Keep Calm and Keep On Writing!

 

 

 

 

 

 

 

 

 

 

This was written by Writer in Wedges. I don’t have his or her website, So if that writer is on WordPress, I must give thanks because this is simple and very helpful for a writer.

So you have written your story and cannot wait to release it into the world. But before doing that, it is important to take some extra time to make sure your story is properly edited, despite the fact that editing is nowhere near as fun as writing.

Spell/Grammar Check

The first step towards the best version of your story is hitting that spellcheck button and proofreading it to make sure there are no errors. A story which contains spelling and/or grammar mistakes very often won’t be taken seriously.

Remove Adjectives/Adverbs

Sometimes, less is more, and this is especially true when it comes to adjectives and adverbs. Too much of either can suffocate your story. Instead, opt for using a stronger verb or a noun.
Remove Repetition This is very important to keep your readers’ attention. If you catch yourself repeating the same thing several times throughout the story, you know what to do.

Remove Clichés 

Clichés are a deadly sin of fiction writing. Avoid them at all costs. Begin with a Bang. If you explain too much at the beginning of your story (if you “tell” instead of “show”), your beginning might not be as effective as it would be if you jumped straight into action. Mind you, this “action” does not have to be your characters running away from zombies (but hey, I’m not judging), however, if you begin your story with a lengthy description of the weather, many readers might get bored and abandon the story altogether.

Check For Consistency

Make sure your writing is consistent in every way. This can refer to either checking that the names of your characters are consistent throughout the story, or that their motivation corresponds to their actions. The story has to follow the rules of logic (except when its primary purpose is to twist those rules).
Remove Unnecessary Explanation I cannot stress this enough. Just like long beginnings, explanations are often a lazy way out which indicates that an author couldn’t be bothered to write a scene in which s/he would show something instead of telling it. Let’s face it: explanations are boring. There are many things about the characters that the writer has to know, that never make it to the final version of the story. There’s nothing wrong with that. Make sure the readers know only what they really, really have to know in order to follow your story.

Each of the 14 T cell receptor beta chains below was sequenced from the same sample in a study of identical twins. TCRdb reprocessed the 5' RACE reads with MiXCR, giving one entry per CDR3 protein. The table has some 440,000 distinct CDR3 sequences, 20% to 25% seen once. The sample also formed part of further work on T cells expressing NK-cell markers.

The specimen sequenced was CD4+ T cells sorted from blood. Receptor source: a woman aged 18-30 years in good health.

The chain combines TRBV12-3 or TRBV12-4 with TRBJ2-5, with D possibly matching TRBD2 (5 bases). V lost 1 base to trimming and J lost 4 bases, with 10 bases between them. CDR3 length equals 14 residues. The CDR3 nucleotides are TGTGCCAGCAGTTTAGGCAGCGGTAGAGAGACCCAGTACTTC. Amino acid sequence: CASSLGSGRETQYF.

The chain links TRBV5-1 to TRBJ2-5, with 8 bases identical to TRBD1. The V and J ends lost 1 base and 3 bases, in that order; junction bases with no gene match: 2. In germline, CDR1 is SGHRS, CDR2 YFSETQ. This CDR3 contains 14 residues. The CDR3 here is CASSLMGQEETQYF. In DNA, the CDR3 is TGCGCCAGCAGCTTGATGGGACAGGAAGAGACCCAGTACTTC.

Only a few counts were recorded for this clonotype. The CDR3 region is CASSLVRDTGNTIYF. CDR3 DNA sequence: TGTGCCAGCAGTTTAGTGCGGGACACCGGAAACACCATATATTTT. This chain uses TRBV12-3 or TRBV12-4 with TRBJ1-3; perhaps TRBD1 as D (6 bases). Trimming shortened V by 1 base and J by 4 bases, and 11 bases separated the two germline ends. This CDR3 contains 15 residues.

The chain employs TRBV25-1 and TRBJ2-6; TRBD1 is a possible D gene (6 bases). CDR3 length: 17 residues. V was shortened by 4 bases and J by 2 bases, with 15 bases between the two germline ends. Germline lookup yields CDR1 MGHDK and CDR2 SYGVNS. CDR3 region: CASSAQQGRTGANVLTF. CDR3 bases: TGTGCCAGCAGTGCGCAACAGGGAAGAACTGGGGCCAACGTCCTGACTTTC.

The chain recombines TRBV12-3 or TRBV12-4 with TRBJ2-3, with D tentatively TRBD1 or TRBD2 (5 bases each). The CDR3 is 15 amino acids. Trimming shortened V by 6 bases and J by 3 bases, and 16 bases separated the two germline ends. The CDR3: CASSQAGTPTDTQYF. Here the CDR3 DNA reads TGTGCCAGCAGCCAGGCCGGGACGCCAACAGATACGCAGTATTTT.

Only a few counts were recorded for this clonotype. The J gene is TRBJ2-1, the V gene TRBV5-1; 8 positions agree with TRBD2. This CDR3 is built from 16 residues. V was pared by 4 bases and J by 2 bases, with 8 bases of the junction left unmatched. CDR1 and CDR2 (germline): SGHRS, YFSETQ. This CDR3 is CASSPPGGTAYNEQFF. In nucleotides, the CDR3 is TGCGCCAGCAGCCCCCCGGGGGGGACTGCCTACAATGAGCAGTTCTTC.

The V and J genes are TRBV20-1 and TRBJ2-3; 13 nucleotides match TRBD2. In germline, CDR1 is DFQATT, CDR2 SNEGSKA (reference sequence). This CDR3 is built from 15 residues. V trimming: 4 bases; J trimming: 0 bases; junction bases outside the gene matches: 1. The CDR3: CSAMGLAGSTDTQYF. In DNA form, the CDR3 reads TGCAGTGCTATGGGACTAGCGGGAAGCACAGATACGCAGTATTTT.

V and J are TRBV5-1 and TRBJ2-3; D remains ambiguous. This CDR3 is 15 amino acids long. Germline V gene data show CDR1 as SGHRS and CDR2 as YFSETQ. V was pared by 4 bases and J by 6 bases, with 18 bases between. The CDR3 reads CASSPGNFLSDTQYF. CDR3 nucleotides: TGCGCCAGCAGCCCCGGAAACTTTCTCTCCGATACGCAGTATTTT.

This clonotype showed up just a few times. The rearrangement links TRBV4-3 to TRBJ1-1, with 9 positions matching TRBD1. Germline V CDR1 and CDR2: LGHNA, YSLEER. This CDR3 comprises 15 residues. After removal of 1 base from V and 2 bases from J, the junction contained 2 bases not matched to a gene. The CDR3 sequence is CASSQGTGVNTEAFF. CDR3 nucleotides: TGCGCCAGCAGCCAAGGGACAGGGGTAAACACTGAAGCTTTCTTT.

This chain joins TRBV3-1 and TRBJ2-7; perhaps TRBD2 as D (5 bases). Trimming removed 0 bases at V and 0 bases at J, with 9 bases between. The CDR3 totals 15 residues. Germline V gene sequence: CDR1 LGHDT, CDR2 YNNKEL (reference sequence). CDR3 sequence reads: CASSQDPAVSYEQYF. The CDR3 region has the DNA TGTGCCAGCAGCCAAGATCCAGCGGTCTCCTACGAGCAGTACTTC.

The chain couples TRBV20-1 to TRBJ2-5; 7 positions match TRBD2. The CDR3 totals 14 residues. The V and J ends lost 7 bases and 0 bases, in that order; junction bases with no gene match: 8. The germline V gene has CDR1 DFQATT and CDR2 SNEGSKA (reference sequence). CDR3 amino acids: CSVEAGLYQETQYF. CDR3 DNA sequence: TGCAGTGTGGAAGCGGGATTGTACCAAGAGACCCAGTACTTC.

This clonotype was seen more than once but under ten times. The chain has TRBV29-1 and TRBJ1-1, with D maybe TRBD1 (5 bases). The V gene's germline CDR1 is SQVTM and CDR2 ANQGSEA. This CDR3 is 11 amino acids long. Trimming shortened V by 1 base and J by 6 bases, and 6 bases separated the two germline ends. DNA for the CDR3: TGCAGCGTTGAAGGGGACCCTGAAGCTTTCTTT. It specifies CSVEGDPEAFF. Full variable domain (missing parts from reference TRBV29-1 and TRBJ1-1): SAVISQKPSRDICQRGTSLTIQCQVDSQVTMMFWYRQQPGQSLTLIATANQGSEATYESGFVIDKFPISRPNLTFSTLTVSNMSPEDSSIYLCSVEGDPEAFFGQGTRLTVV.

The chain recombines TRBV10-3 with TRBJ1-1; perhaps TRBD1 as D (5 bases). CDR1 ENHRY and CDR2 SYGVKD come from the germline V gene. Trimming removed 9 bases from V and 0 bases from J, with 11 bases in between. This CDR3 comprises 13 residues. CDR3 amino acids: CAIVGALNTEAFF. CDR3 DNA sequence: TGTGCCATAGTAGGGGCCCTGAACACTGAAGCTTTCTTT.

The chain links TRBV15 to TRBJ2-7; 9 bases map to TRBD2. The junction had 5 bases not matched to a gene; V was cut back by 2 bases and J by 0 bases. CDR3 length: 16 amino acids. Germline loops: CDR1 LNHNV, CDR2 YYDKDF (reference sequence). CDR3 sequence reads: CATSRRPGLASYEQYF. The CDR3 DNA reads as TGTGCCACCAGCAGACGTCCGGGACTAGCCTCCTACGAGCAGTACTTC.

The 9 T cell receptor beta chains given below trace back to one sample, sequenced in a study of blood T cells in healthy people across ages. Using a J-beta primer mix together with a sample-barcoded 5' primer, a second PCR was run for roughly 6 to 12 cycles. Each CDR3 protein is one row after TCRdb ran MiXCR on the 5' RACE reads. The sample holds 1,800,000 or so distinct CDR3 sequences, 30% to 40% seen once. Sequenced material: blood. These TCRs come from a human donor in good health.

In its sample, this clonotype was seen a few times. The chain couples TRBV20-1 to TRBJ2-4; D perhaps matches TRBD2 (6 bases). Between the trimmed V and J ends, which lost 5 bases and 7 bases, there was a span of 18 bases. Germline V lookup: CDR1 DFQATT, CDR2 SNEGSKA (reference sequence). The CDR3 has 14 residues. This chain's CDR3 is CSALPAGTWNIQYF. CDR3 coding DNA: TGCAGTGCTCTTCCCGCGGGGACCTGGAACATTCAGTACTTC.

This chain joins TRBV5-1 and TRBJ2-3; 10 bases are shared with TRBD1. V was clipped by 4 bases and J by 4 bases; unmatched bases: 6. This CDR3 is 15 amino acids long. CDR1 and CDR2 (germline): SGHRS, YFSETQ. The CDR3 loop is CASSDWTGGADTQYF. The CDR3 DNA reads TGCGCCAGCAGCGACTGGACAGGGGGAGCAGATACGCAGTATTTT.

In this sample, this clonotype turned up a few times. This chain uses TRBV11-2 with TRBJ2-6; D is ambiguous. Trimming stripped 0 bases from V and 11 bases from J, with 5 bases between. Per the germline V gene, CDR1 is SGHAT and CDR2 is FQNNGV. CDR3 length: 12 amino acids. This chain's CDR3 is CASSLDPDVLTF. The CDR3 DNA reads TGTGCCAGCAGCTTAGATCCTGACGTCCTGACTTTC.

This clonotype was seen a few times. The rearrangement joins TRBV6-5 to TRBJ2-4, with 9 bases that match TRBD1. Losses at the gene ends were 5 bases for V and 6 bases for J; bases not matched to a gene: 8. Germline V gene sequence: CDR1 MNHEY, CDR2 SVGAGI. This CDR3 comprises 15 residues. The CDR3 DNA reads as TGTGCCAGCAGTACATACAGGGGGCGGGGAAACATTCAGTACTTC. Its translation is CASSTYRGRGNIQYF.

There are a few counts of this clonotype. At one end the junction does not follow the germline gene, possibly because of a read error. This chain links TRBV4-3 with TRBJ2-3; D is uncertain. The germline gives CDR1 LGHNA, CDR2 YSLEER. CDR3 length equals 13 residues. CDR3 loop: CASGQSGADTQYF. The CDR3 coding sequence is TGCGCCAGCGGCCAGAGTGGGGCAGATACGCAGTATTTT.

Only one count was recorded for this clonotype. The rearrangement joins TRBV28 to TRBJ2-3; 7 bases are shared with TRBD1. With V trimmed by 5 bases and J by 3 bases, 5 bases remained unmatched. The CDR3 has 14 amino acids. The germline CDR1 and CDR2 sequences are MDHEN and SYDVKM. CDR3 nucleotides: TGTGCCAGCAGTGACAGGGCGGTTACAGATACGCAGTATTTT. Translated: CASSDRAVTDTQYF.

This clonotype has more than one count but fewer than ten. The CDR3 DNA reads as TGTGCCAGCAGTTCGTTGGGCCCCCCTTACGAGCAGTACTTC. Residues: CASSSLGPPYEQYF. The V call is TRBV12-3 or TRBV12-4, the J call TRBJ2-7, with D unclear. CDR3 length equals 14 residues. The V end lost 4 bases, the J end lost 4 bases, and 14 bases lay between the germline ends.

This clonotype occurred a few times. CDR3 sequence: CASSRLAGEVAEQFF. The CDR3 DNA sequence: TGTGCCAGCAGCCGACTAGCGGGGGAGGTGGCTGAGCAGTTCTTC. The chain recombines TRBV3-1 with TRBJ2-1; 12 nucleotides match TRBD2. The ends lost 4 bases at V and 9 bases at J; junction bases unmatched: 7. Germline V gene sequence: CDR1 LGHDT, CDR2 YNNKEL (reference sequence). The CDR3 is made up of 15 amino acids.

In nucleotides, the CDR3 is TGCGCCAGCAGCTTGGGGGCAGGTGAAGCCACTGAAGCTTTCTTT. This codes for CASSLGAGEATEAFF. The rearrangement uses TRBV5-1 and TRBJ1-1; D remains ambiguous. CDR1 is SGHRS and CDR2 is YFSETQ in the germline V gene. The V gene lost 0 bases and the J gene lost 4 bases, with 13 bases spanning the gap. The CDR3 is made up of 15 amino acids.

Edit Your Dialogue

Editing is essentially, a conversation where the boring parts have been left out. Make sure that your dialogue truly reveals only the necessary information for the story, and cut all those random chats that do not move the story forward.

Get Perspective Okay

So, you have made sure that your short story does not have any repetition, clichés, or unnecessary explanations. Now what? The best thing you can do is to leave your story alone and come back to it with fresh eyes. You can leave it for one day, or a couple of weeks, depending on your schedule or personal preference. However, I find this step very important because it allows you to gain some perspective and to see the possible shortcomings of the story more easily.

Get Feedback

Give the story to your beta readers. They can be members of your creative writing workshop, your family or friends. In any case, they should be people you consider honest and trustworthy, and preferably experienced readers. It is better to have several opinions than only one. However, take their advice with a grain of salt: even though their feedback can be very useful, remember that you are still the author and at the end of the day should do what feels right to you instead of listening to others.

Once a writer has completed these steps, the writer can be assured that at least all of the most egregious  errors are gone and never give up writing!

 

THE STONE ARCH SECRET – A New Novel

 

 

 

 

 

 

 

 

 

 

 

My new novel, The Stone Arch Secret, a romantic mystery, is to be published in January on Amazon! Next week I will publish Chapter One, here on WordPress, please let me know what you think!  My Beta Readers have given The Stone Arch Secret a thumbs up and I am so excited.

Anyone who has written a novel knows how very complicated building a story can be, let alone development of believable characters.  Mysteries have their unique challenges too, for someone like me who is a fantasy writer.  Another challenge, and a very important one, is choosing a title and cover that works for the story content. For me, developing a title is agonizing!  I probably had five or six different titles until this one and this one fit perfectly.

Deciding on a cover that reflects what the story is, is more than challenging, it is exhausting, especially for the designer when the writer doesn’t really know what the cover needs. Fortunately, I have a wonderful, talented Cover Designer, Judy Bullard who understands and is there to present what the author envisions.  She does wonders with whatever title and content needs to be represented, You can find her at: customebookcovers.com.

 

 

 

 

 

 

The Top 10 Elements of a Book People Want to Read!

 

 

 

 

Many Indie writers are just now finishing their summer novel writing and will publish soon!  I thought it would be a great time to repost this article about the elements of good writing for readability!

By Writer Digest contributor, Helga Schier, PhD, Editor, Guest Column | March 16, 2015

This guest blog is written by Helga Schier, PhD, former Big Five editor and founder of With Pen and Paper, an independent editorial services firm. With over 20 years of experience in the (self-)publishing industry. For more information, visit http://www.withpenandpaper.com

Aim for High Readability

People enjoy books with a high level of readability—books with a captivating story and memorable characters, books we can’t put down, books that stick with us long after we’ve read the last word.